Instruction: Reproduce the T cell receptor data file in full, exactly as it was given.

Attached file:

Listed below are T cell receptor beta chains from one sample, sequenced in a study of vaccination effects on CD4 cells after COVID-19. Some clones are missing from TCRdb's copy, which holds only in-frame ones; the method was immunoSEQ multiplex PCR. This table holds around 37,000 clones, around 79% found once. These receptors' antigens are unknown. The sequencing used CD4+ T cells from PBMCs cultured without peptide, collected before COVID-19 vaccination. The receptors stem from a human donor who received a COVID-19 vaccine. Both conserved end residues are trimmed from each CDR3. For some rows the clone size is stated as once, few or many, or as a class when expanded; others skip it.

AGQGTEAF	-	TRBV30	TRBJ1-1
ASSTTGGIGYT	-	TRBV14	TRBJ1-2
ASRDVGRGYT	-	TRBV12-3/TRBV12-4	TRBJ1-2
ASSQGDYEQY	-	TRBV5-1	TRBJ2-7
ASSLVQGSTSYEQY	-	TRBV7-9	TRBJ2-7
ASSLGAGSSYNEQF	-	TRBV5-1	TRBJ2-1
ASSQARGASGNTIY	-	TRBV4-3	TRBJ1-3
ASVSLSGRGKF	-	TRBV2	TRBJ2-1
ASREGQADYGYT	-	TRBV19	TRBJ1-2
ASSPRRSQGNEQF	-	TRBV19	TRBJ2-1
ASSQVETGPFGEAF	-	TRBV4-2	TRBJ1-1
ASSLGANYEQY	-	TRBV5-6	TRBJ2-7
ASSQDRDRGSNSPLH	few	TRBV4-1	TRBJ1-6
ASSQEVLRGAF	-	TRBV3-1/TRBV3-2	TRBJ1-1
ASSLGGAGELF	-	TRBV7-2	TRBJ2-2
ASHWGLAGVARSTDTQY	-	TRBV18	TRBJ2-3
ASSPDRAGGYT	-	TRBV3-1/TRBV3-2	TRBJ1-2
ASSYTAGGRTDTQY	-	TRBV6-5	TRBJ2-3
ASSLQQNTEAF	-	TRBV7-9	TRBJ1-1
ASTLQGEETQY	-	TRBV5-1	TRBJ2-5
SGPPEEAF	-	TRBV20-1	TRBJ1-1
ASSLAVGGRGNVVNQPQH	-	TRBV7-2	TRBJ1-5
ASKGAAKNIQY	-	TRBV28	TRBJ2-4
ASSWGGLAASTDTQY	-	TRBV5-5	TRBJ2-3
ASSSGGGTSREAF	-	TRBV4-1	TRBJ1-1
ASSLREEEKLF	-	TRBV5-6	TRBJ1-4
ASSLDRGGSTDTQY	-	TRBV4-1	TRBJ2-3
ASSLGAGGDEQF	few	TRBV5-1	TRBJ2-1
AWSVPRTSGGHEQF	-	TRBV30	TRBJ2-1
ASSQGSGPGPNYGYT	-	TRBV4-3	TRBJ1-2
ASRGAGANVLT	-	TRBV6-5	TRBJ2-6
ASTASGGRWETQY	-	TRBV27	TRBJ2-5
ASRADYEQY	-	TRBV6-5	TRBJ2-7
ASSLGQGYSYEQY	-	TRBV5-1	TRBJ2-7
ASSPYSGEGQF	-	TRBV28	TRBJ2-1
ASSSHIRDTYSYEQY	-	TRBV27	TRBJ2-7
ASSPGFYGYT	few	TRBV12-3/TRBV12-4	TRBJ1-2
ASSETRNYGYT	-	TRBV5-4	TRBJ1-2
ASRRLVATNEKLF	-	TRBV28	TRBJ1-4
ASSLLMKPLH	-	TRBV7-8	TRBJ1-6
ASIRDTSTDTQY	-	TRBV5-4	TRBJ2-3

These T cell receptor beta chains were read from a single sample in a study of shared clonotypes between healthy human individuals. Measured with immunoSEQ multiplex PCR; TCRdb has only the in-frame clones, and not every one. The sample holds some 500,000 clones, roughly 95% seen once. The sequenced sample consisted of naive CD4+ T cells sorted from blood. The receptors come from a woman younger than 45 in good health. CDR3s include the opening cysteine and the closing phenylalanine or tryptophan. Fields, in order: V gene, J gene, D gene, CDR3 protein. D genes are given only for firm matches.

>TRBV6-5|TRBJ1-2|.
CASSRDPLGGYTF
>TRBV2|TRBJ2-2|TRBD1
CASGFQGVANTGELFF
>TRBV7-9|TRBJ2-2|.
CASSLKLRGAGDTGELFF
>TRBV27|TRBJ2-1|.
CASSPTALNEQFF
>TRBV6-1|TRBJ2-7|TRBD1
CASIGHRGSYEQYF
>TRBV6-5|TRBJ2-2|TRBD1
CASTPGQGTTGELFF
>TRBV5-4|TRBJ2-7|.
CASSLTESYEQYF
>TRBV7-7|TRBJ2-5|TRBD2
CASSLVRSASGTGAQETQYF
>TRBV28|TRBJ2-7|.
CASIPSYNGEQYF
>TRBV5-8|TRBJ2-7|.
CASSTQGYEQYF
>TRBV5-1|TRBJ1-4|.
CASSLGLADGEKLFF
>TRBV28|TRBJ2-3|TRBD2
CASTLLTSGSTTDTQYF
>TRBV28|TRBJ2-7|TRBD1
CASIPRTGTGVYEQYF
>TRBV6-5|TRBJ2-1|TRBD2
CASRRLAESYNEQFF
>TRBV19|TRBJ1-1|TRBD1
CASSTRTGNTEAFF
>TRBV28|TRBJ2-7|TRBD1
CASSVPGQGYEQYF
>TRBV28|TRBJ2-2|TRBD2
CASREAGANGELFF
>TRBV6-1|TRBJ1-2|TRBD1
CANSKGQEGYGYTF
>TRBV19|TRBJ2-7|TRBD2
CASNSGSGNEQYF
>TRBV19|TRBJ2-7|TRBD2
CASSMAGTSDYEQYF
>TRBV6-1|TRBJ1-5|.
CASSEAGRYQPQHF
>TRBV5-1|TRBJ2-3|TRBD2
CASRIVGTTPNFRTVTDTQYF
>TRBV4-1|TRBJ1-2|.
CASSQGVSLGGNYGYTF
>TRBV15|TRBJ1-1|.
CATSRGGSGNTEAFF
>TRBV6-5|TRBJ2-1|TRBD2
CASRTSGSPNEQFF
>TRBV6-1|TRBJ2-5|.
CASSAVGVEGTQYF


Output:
Listed below are T cell receptor beta chains from one sample, sequenced in a study of vaccination effects on CD4 cells after COVID-19. Some clones are missing from TCRdb's copy, which holds only in-frame ones; the method was immunoSEQ multiplex PCR. This table holds around 37,000 clones, around 79% found once. These receptors' antigens are unknown. The sequencing used CD4+ T cells from PBMCs cultured without peptide, collected before COVID-19 vaccination. The receptors stem from a human donor who received a COVID-19 vaccine. Both conserved end residues are trimmed from each CDR3. For some rows the clone size is stated as once, few or many, or as a class when expanded; others skip it.

AGQGTEAF	-	TRBV30	TRBJ1-1
ASSTTGGIGYT	-	TRBV14	TRBJ1-2
ASRDVGRGYT	-	TRBV12-3/TRBV12-4	TRBJ1-2
ASSQGDYEQY	-	TRBV5-1	TRBJ2-7
ASSLVQGSTSYEQY	-	TRBV7-9	TRBJ2-7
ASSLGAGSSYNEQF	-	TRBV5-1	TRBJ2-1
ASSQARGASGNTIY	-	TRBV4-3	TRBJ1-3
ASVSLSGRGKF	-	TRBV2	TRBJ2-1
ASREGQADYGYT	-	TRBV19	TRBJ1-2
ASSPRRSQGNEQF	-	TRBV19	TRBJ2-1
ASSQVETGPFGEAF	-	TRBV4-2	TRBJ1-1
ASSLGANYEQY	-	TRBV5-6	TRBJ2-7
ASSQDRDRGSNSPLH	few	TRBV4-1	TRBJ1-6
ASSQEVLRGAF	-	TRBV3-1/TRBV3-2	TRBJ1-1
ASSLGGAGELF	-	TRBV7-2	TRBJ2-2
ASHWGLAGVARSTDTQY	-	TRBV18	TRBJ2-3
ASSPDRAGGYT	-	TRBV3-1/TRBV3-2	TRBJ1-2
ASSYTAGGRTDTQY	-	TRBV6-5	TRBJ2-3
ASSLQQNTEAF	-	TRBV7-9	TRBJ1-1
ASTLQGEETQY	-	TRBV5-1	TRBJ2-5
SGPPEEAF	-	TRBV20-1	TRBJ1-1
ASSLAVGGRGNVVNQPQH	-	TRBV7-2	TRBJ1-5
ASKGAAKNIQY	-	TRBV28	TRBJ2-4
ASSWGGLAASTDTQY	-	TRBV5-5	TRBJ2-3
ASSSGGGTSREAF	-	TRBV4-1	TRBJ1-1
ASSLREEEKLF	-	TRBV5-6	TRBJ1-4
ASSLDRGGSTDTQY	-	TRBV4-1	TRBJ2-3
ASSLGAGGDEQF	few	TRBV5-1	TRBJ2-1
AWSVPRTSGGHEQF	-	TRBV30	TRBJ2-1
ASSQGSGPGPNYGYT	-	TRBV4-3	TRBJ1-2
ASRGAGANVLT	-	TRBV6-5	TRBJ2-6
ASTASGGRWETQY	-	TRBV27	TRBJ2-5
ASRADYEQY	-	TRBV6-5	TRBJ2-7
ASSLGQGYSYEQY	-	TRBV5-1	TRBJ2-7
ASSPYSGEGQF	-	TRBV28	TRBJ2-1
ASSSHIRDTYSYEQY	-	TRBV27	TRBJ2-7
ASSPGFYGYT	few	TRBV12-3/TRBV12-4	TRBJ1-2
ASSETRNYGYT	-	TRBV5-4	TRBJ1-2
ASRRLVATNEKLF	-	TRBV28	TRBJ1-4
ASSLLMKPLH	-	TRBV7-8	TRBJ1-6
ASIRDTSTDTQY	-	TRBV5-4	TRBJ2-3

These T cell receptor beta chains were read from a single sample in a study of shared clonotypes between healthy human individuals. Measured with immunoSEQ multiplex PCR; TCRdb has only the in-frame clones, and not every one. The sample holds some 500,000 clones, roughly 95% seen once. The sequenced sample consisted of naive CD4+ T cells sorted from blood. The receptors come from a woman younger than 45 in good health. CDR3s include the opening cysteine and the closing phenylalanine or tryptophan. Fields, in order: V gene, J gene, D gene, CDR3 protein. D genes are given only for firm matches.

>TRBV6-5|TRBJ1-2|.
CASSRDPLGGYTF
>TRBV2|TRBJ2-2|TRBD1
CASGFQGVANTGELFF
>TRBV7-9|TRBJ2-2|.
CASSLKLRGAGDTGELFF
>TRBV27|TRBJ2-1|.
CASSPTALNEQFF
>TRBV6-1|TRBJ2-7|TRBD1
CASIGHRGSYEQYF
>TRBV6-5|TRBJ2-2|TRBD1
CASTPGQGTTGELFF
>TRBV5-4|TRBJ2-7|.
CASSLTESYEQYF
>TRBV7-7|TRBJ2-5|TRBD2
CASSLVRSASGTGAQETQYF
>TRBV28|TRBJ2-7|.
CASIPSYNGEQYF
>TRBV5-8|TRBJ2-7|.
CASSTQGYEQYF
>TRBV5-1|TRBJ1-4|.
CASSLGLADGEKLFF
>TRBV28|TRBJ2-3|TRBD2
CASTLLTSGSTTDTQYF
>TRBV28|TRBJ2-7|TRBD1
CASIPRTGTGVYEQYF
>TRBV6-5|TRBJ2-1|TRBD2
CASRRLAESYNEQFF
>TRBV19|TRBJ1-1|TRBD1
CASSTRTGNTEAFF
>TRBV28|TRBJ2-7|TRBD1
CASSVPGQGYEQYF
>TRBV28|TRBJ2-2|TRBD2
CASREAGANGELFF
>TRBV6-1|TRBJ1-2|TRBD1
CANSKGQEGYGYTF
>TRBV19|TRBJ2-7|TRBD2
CASNSGSGNEQYF
>TRBV19|TRBJ2-7|TRBD2
CASSMAGTSDYEQYF
>TRBV6-1|TRBJ1-5|.
CASSEAGRYQPQHF
>TRBV5-1|TRBJ2-3|TRBD2
CASRIVGTTPNFRTVTDTQYF
>TRBV4-1|TRBJ1-2|.
CASSQGVSLGGNYGYTF
>TRBV15|TRBJ1-1|.
CATSRGGSGNTEAFF
>TRBV6-5|TRBJ2-1|TRBD2
CASRTSGSPNEQFF
>TRBV6-1|TRBJ2-5|.
CASSAVGVEGTQYF